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Tamar

3.91  ·  Rating details ·  5,036 ratings  ·  672 reviews
When her grandfather dies, Tamar inherits a box containing a series of clues and coded messages. Out of the past, another Tamar emerges, a man involved in the terrifying world of resistance fighters in Nazi-occupied Holland half a century before. His story is one of passionate love, jealousy, and tragedy set against the daily fear and casual horror of the Second World War ...more
Hardcover, 432 pages
Published January 23rd 2007 by Candlewick Press (first published October 3rd 2005)
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Leah Rose Kessler I honestly don't know why this is classified as YA rather than adult, maybe because a teenager is involved in part of the book? Most of the book,…moreI honestly don't know why this is classified as YA rather than adult, maybe because a teenager is involved in part of the book? Most of the book, however, deals with a different timeline that follows only adults. I kind of wonder if it is being marketed as YA because that is what sells right now. I think it is too old for average ten year olds (and I say that as a fourth grade teacher).(less)

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3.91  · 
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 ·  5,036 ratings  ·  672 reviews


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Aly Locatelli
Today, I found out that Mal Peet passed away.
I am absolutely gutted that such a kind, generous soul was taken away far too soon. I think a reread of Tamar is due.

May you rest in peace. You will be greatly missed.






I read this book back in '07/08, because I (luckily) lived next door to Mal Peet and he gave me a copy a couple of days after publishing and I absolutely loved it.

It is a beautiful story of love, betrayal and life of two soldiers during WWII.

I'd give it a shot if I were you.
Jenny
Aug 01, 2007 rated it really liked it
Recommends it for: Older teens and adults
I took me a while to get into this book. It is not my usual choice of genre, but I am glad I stuck with it. This story takes place in 2 time periods and centers around 2 characters who share a name. World War II Tamar is a British soldier stationed in The Nazi-occupied Netherlands. Present day Tamar, named for her grandfather, is facing several family crises. The story is well crafted and has a twist at the end (which you may or may not see coming). The wartime section of the story really hit me ...more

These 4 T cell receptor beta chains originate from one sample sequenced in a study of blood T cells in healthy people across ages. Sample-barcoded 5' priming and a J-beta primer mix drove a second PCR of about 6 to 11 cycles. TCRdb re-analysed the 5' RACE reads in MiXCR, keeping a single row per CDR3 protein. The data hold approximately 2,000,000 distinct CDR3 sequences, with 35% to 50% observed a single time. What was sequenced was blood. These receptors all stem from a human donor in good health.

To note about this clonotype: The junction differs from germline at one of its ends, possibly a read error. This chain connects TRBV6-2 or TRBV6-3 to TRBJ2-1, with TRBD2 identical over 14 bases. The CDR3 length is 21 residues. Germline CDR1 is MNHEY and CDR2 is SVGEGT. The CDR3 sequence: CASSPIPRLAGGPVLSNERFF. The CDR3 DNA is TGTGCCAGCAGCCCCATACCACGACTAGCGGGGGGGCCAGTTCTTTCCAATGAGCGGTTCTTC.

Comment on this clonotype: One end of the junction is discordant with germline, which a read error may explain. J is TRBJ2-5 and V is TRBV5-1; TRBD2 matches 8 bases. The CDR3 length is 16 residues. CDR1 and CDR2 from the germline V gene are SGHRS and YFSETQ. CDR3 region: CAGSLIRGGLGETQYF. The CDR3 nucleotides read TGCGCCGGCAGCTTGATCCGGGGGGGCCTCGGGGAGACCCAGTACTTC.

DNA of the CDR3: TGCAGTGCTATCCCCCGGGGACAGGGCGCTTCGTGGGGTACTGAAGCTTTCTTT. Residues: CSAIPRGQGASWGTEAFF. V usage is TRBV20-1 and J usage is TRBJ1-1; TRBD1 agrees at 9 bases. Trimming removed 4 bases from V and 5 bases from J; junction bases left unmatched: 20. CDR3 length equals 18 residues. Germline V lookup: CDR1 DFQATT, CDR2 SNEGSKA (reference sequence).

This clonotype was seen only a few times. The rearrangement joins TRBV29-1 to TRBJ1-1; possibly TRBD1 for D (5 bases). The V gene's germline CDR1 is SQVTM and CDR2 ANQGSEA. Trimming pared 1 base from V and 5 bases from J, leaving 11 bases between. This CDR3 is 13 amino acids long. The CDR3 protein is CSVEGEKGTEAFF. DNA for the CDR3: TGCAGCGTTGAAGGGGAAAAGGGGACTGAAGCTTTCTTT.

Heather
Dec 17, 2008 rated it did not like it
I was quite disappointed in this novel. It is advertised as the story of a young girl (Tamar) discovering secrets in her family having to do with espionage and WWII. The story isn't from the girl's point of view until page 99. Before that and comprising most of the book is a third person narrative concerning two men in the Dutch resistance during 1944. The intrigue involving the resistance is not a new story or handled in unique way. It's a basic love triangle with WWII as the backdrop and quite ...more
Sarah Cosey
Jun 13, 2014 rated it it was ok
This book started much stronger than it finished. It had great promise of mystery and intriguing to come. However, if you are at all an astute reader, you catch the plot twist rather early on. The mystery box of items that Tamar's grandfather leaves her with led me to believe that there would be a great unfolding of clues or truths throughout the story. In the end, all you get is a lengthy explanation from Tamar's estranged father which is a wordy and unfulfilling rehash of the story the reader ...more
Trevor
Aug 03, 2007 rated it it was amazing
Recommends it for: Certain teen readers looking for "war" books, adults who enjoy historical fiction
Shelves: teen-lit-read
In such a short amount of space it’s difficult to touch on all the things that make Tamar a WWII historical novel unlike ones many teens (and adults) have ever encountered before. It’s a human drama set into motion by events taking place during the great war, which are often overlooked for bigger, Hollywood-depicted, epic war films. The hunger winter was real, and the Nazis did attempt to starve the Dutch into submission…or trick Dutch men into signing up to work for the Nazis only to become tod ...more
jo
Jan 04, 2013 rated it liked it
Shelves: great-britain